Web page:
As if from a dream, the island floated over the sea like a terra-cotta dreadnought from a century ago. I’d arrived at Gunkanjima, or Battleship Island, and its profile was unmistakable from the deck of my ferry battling high waves and winds.
Formally known as Hashima Island, Gunkanjima is Japan’s greatest ruin of modern times. Once home to thousands, the mining colony was abandoned 40 years ago and is now a place of rust, rubble and ghosts.
Recent years have seen an explosion in travel to Japan’s abandoned buildings, theme parks and industrial sites. This boom in haikyo (ruins) tourism, while a niche phenomenon that can sometimes involve illegal trespass, is set to expand with this year’s addition of Gunkanjima to the UNESCO World Heritage list. Opened to visitors in 2009, the island mine is a 30-minute boat ride from Nagasaki City.
As the ferry circled the island, a tour guide briefed the passengers about Gunkanjima’s history. Coal was first discovered there around 1810, when it was merely a small group of rocks. The Saga samurai domain (also known as the Hizen domain) mined the island until the Mitsubishi zaibatsu conglomerate bought it for ¥100,000 and began full-scale extraction in 1890. Hashima’s coal was prized for its quality, and mine shafts were eventually sunk to a depth of up to 1 km beneath the waves. Meanwhile, in tandem with Japan’s burgeoning industrialization, the group of rocks was built up into a large artificial island through six landfill projects. Defying relentless waves that occasionally destroyed piers and seawalls, the island grew to a surface area of 6.5 hectares, with a circumference of 1.2 km and a length of 480 meters.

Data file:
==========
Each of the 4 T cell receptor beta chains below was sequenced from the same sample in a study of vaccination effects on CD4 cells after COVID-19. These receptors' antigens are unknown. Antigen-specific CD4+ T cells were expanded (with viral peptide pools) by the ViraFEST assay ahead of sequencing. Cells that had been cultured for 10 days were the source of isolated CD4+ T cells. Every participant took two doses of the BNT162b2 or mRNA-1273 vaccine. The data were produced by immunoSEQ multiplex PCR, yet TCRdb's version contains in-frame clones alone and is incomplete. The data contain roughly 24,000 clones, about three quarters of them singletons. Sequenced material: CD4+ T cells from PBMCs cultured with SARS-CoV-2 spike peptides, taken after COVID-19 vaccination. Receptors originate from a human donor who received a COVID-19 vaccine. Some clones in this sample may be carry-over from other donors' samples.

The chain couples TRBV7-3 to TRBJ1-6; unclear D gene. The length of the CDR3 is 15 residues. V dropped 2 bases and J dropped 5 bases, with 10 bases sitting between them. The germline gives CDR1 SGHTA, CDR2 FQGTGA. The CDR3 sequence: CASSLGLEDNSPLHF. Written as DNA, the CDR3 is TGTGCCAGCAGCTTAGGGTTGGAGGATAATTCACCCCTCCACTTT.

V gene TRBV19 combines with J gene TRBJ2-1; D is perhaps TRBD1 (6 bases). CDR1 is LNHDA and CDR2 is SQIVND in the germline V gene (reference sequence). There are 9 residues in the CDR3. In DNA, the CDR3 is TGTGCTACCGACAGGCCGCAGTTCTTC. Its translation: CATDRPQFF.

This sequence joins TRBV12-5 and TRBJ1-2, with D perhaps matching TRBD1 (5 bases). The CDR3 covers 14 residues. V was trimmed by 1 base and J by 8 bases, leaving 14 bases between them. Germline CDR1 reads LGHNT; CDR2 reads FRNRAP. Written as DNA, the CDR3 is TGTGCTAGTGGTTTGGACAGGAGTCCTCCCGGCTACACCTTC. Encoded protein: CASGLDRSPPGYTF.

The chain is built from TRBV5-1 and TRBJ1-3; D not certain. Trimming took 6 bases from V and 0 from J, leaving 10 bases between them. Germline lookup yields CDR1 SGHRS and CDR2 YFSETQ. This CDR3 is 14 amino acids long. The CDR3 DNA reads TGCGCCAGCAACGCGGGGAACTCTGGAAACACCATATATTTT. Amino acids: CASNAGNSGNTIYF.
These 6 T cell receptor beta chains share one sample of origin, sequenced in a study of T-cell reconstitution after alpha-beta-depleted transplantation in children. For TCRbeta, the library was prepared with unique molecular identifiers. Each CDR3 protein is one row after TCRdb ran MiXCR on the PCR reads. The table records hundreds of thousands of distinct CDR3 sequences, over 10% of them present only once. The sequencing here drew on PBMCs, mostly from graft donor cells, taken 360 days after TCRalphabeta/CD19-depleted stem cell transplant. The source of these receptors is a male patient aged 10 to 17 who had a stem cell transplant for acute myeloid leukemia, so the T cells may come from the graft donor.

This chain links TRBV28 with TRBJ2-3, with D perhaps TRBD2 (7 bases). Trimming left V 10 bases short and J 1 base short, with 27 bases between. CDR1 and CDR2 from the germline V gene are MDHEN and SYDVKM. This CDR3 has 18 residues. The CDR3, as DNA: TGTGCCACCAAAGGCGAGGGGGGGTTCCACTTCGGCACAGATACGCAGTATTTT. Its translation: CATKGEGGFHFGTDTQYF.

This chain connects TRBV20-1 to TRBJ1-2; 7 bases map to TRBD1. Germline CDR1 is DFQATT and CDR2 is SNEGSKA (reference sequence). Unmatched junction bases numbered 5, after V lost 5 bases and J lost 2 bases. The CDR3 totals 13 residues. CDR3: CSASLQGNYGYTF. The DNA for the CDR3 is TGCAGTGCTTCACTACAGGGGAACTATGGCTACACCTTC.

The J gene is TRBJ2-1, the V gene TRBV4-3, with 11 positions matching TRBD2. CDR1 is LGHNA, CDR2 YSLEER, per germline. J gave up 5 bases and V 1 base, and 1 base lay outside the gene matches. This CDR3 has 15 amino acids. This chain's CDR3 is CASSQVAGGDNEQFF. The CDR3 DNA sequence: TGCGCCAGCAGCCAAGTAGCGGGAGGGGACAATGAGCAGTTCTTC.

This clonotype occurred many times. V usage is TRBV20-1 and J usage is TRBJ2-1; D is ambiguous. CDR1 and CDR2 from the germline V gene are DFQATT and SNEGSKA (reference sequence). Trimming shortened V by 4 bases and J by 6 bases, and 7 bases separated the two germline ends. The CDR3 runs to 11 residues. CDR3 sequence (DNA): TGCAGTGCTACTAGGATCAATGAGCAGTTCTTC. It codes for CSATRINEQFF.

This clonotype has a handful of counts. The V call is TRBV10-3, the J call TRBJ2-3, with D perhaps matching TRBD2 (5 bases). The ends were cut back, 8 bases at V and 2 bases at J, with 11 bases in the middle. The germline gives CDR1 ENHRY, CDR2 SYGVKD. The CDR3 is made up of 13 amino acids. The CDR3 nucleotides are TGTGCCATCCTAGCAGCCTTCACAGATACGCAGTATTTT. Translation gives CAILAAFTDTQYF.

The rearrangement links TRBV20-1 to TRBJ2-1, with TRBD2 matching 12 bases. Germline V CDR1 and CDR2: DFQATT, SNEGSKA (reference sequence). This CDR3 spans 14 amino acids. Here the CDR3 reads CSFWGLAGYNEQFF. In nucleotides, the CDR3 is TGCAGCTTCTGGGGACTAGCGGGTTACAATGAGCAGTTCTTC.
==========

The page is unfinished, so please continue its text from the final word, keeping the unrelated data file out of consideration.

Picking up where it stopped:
In the early to mid-20th century, Gunkanjima became a human anthill as extensive facilities were added for the thousands of miners living there. The concrete agglomeration rose nearly 50 meters above the sea and featured densely packed apartment buildings and mining facilities. Period photos of Hashima show a lively community on the island, with kids playing on swing sets, laundry hanging from balconies and a courtyard known as Hashima Ginza bustling with vegetable sellers.
Amenities included an outdoor swimming pool, bathhouse, movie theater, pachinko parlor and gymnasium, as well as a Buddhist temple and Shinto shrine, where people would pray for the safety of miners. There was also an elementary and junior high school, hospital and koban (local police station). The two officers stationed at the island’s koban had few crimes to occupy themselves with, the tour guide said. The worst offenses were public drunkenness, which landed some locals in jail for the night.
James Bond fans may be familiar with Gunkanjima for inspiring the lair of villain Raoul Silva in the 2012 film “Skyfall,” though no scenes were actually shot on the island because it’s too hazardous. Indeed, when I set foot on it, I had the impression of entering a bombed-out shell of a city, a fragment of war-ravaged 1980s Beirut adrift on the Pacific. It’s hard to imagine that as many as 5,300 souls once lived here, with families crammed into apartments only six tatami mats large. The population density was nine times that of central Tokyo in the 1960s. With families sharing kitchens and bathrooms, privacy was unknown; amorous couples had to make do with the seawall when they wanted to be alone.
Due to the dangers of crumbling masonry, tours are restricted to the southwest periphery of the island along a path that’s only about 200 meters long. Still, visitors can view the remains of the steps to the No. 2 mine shaft, a collapsed brick bathhouse where miners once washed off the grime from toiling under the waves, and the No. 30 building, built a century ago and now Japan’s oldest concrete-reinforced apartment block. Towering eight stories over a rubble-strewn yard, the building — a honeycomb of black holes — is eerily silent save for the ever-present howl of the wind.